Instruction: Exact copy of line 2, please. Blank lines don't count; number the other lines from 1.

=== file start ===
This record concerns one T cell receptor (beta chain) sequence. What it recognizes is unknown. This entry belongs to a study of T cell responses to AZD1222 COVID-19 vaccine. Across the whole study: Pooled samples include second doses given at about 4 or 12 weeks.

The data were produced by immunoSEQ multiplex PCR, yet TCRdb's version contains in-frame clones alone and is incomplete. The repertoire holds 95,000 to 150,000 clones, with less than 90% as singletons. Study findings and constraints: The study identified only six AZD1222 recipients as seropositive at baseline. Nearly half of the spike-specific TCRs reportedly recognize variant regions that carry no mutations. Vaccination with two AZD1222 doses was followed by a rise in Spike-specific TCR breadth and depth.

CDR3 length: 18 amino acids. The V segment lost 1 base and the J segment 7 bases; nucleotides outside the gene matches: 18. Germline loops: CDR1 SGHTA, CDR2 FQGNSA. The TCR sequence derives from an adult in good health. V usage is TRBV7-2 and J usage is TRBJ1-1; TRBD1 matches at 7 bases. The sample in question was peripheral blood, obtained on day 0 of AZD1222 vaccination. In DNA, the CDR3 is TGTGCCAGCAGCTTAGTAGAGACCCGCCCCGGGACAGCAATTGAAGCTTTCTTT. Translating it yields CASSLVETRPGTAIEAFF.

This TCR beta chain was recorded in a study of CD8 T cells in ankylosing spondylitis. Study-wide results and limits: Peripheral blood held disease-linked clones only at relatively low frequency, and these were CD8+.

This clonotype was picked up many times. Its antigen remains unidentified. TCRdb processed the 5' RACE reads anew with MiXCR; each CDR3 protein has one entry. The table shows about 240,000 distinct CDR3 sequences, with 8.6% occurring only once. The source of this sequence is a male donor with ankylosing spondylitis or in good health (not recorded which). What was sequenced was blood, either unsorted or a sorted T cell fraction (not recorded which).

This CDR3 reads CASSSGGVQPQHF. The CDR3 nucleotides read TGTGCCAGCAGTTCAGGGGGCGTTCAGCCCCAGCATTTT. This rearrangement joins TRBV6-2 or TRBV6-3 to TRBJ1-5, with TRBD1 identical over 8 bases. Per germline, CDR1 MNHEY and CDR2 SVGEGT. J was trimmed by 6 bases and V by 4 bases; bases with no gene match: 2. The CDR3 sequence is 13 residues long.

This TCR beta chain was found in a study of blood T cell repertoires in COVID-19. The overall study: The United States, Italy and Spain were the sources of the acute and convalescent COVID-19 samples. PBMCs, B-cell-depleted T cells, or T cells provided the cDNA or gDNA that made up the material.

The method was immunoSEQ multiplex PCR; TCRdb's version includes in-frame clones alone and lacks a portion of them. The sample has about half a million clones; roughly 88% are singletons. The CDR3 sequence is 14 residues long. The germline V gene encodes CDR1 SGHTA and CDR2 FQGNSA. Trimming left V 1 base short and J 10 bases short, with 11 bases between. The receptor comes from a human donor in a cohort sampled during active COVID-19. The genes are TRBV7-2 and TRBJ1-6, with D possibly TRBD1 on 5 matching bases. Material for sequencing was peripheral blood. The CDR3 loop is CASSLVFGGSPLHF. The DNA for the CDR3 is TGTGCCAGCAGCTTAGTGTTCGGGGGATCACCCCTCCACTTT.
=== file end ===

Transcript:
The data were produced by immunoSEQ multiplex PCR, yet TCRdb's version contains in-frame clones alone and is incomplete. The repertoire holds 95,000 to 150,000 clones, with less than 90% as singletons. Study findings and constraints: The study identified only six AZD1222 recipients as seropositive at baseline. Nearly half of the spike-specific TCRs reportedly recognize variant regions that carry no mutations. Vaccination with two AZD1222 doses was followed by a rise in Spike-specific TCR breadth and depth.